New York state approves bill that bans facial recognition technology in schools

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The New York state Legislature voted Wednesday, July 22, to pause the use of facial recognition technology in schools until 2022.

Both the state Senate and Assembly passed the bill yesterday a month after the New York Civil Liberty Union filed a lawsuit against the New York State Department of Education for violating student data protection laws by approving the use of facial recognition technology at an upstate city school district in January.

The facial recognition system used by Lockport City Schools continuously scanned the faces of students as young as five years old to see if they matched with any photos on the school’s “hot list” of people banned from school grounds, according to the NYCLU.

The collected images were then stored in the system for a least 60 days, according to the district’s policy.  The NYCLU claims that there are also several “carve-outs” that allow for the images to stored longer. The lawsuit also argues that students, parents, and staff run the risk of being misidentified as people on the “Hot List” and the system, along with the images, being breached by hackers.

“We’ve said for years that facial recognition and other biometric surveillance technologies have no place in schools, and this is a monumental leap forward to protect students from this kind of invasive surveillance,” the NYCLU said in a statement. “This is especially important as schools across the state begin to acknowledge the experiences of Black and Brown students being policed in schools and funneled into the school-to-prison pipeline. “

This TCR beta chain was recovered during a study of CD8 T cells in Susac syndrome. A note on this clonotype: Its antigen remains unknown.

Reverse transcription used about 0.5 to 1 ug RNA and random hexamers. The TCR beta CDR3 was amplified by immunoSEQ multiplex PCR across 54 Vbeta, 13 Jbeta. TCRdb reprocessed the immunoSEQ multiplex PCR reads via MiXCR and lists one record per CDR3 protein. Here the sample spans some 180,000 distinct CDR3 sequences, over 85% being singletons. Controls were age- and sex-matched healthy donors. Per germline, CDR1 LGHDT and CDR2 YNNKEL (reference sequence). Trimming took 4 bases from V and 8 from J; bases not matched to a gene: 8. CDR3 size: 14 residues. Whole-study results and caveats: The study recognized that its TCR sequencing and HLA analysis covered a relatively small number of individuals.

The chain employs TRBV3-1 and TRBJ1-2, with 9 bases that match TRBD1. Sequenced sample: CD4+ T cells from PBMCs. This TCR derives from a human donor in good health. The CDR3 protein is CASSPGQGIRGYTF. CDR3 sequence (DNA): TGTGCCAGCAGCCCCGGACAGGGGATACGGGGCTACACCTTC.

In a statement, the NYCLU mentions how “notoriously” inaccurate facial recognition technology can be especially when it comes to identifying women and people of color and how that inaccuracy can worsen given how quickly children’s appearances change as they grow.

“False positives, where the wrong student is identified, can result in traumatic interactions with law enforcement, loss of class time, disciplinary action, and potentially a criminal record,” the statement says. The lawsuit, filed on behalf of parents Renee Cheatham and James Schultz,  aims to revoke NYSED’s approval revoked and to for the agency to direct the school to deactivate the system.

This story first appeared on amny.com.

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